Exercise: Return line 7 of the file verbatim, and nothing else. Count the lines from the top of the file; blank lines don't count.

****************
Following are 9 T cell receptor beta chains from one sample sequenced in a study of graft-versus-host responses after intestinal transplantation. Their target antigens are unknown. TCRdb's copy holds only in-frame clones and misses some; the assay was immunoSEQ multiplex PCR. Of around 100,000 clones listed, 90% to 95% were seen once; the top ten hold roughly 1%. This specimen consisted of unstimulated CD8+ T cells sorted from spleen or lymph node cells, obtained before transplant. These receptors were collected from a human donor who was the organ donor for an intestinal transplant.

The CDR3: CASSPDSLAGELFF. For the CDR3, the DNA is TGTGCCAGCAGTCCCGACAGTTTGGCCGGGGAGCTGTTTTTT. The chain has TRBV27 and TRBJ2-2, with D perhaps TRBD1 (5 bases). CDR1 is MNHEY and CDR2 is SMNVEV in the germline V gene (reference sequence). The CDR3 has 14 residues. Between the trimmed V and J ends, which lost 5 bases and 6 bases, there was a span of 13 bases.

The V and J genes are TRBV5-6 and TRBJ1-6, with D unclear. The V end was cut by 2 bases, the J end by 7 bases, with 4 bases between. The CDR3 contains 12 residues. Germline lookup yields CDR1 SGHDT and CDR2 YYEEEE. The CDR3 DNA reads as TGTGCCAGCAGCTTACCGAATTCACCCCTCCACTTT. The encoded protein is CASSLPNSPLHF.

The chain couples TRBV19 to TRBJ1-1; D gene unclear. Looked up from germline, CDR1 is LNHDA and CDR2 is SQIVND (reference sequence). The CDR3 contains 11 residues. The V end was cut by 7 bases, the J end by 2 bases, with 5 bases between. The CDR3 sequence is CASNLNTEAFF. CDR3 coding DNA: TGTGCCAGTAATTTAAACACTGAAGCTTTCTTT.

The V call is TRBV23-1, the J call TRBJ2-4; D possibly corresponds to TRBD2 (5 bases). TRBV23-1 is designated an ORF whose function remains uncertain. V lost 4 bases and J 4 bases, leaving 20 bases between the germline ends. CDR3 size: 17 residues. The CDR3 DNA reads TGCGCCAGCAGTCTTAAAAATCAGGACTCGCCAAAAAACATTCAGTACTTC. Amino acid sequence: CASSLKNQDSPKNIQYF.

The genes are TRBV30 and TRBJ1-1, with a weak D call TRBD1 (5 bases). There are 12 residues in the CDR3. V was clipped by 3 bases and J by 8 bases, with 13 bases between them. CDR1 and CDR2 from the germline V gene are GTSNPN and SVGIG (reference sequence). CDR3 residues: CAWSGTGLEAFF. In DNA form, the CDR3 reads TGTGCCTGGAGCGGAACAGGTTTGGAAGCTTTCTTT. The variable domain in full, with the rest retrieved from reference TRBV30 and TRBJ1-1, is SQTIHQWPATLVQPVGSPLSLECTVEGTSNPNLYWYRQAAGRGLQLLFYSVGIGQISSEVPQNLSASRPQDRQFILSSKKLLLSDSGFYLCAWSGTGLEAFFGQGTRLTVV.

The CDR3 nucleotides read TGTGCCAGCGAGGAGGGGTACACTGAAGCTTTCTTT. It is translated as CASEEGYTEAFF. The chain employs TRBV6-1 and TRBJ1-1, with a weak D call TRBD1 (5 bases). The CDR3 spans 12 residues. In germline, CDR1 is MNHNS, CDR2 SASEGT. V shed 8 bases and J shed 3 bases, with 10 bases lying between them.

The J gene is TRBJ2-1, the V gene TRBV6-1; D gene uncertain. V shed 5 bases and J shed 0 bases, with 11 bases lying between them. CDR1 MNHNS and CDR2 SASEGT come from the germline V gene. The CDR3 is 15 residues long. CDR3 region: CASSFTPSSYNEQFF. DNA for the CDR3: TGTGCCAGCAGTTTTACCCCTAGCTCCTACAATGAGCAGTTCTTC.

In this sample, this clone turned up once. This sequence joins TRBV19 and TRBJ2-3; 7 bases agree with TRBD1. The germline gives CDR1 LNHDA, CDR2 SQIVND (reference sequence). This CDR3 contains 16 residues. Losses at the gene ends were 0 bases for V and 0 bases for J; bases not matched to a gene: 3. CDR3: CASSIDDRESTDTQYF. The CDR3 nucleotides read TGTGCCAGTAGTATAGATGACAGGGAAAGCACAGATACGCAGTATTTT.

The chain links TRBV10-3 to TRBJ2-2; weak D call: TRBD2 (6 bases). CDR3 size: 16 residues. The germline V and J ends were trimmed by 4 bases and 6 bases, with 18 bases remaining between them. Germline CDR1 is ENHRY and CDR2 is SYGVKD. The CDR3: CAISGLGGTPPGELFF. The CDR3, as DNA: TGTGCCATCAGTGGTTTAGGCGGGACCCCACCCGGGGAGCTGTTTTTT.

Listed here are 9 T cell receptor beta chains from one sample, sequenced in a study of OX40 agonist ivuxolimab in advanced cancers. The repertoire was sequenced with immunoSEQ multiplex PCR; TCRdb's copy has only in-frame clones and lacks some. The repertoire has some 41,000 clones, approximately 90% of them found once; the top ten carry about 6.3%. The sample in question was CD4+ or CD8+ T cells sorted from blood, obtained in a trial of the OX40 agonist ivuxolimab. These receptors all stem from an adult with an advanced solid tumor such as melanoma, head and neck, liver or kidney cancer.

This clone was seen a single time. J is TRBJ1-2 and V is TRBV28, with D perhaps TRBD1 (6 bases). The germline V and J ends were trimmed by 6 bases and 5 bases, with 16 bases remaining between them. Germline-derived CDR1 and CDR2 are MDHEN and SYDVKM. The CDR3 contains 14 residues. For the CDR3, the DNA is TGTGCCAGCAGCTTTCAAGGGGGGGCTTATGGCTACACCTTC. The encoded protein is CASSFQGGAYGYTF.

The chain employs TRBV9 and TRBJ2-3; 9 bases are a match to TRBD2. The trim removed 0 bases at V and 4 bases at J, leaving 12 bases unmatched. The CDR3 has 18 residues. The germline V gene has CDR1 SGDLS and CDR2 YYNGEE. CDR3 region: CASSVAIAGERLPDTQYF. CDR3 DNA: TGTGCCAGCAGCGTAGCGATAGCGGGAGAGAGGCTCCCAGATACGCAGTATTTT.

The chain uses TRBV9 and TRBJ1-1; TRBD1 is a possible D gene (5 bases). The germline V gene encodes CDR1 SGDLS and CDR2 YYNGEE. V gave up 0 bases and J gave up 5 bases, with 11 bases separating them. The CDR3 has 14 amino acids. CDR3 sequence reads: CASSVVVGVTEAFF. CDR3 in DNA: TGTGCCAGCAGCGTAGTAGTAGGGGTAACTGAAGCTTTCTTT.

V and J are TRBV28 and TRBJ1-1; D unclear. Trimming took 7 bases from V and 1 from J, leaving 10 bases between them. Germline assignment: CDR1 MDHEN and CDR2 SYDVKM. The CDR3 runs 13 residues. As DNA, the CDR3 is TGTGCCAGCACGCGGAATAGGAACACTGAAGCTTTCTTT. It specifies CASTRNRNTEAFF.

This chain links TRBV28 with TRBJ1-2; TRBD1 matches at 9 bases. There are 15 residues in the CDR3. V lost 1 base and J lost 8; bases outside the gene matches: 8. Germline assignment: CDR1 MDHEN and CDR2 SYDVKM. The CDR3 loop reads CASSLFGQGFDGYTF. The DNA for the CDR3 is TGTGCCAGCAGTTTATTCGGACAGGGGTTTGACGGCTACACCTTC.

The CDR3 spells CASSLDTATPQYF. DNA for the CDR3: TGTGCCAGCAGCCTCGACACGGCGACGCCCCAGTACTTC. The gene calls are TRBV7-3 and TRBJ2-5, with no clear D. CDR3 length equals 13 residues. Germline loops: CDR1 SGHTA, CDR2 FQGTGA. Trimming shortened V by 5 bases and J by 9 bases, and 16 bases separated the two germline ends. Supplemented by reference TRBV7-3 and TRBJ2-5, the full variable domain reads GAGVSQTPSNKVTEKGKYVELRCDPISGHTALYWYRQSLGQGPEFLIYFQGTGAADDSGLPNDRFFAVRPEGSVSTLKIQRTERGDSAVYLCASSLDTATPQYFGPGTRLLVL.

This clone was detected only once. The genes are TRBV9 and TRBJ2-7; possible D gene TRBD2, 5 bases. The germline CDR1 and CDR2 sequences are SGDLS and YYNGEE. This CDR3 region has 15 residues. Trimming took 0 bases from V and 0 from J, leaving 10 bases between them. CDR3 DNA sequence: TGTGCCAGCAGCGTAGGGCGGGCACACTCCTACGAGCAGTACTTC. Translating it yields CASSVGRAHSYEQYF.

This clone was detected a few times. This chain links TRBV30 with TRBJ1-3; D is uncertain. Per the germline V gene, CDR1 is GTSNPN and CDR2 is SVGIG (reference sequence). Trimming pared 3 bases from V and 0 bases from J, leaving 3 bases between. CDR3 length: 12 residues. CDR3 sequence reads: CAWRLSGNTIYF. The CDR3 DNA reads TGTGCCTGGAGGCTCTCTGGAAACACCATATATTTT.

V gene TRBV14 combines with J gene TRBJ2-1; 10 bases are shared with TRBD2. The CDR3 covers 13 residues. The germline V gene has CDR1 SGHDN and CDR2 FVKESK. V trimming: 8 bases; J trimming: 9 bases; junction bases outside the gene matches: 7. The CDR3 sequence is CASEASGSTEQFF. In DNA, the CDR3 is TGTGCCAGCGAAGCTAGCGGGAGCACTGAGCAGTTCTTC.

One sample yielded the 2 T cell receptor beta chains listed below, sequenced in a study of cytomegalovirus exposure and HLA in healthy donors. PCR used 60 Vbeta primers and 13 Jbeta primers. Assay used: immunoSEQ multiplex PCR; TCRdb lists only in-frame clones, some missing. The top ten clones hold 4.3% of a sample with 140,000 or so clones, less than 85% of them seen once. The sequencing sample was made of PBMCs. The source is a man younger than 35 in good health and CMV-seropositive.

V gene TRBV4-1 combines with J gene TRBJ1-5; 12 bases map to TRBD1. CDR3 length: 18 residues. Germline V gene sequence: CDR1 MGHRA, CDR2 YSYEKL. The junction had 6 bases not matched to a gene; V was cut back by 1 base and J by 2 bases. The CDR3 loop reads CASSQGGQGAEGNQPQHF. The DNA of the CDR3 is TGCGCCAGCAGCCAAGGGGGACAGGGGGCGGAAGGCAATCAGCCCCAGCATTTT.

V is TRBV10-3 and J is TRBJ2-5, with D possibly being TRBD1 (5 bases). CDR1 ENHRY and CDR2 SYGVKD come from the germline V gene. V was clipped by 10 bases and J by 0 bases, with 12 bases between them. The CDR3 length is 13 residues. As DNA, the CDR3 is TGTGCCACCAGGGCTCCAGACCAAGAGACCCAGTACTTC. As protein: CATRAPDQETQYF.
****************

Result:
The CDR3 nucleotides read TGTGCCAGCGAGGAGGGGTACACTGAAGCTTTCTTT. It is translated as CASEEGYTEAFF. The chain employs TRBV6-1 and TRBJ1-1, with a weak D call TRBD1 (5 bases). The CDR3 spans 12 residues. In germline, CDR1 is MNHNS, CDR2 SASEGT. V shed 8 bases and J shed 3 bases, with 10 bases lying between them.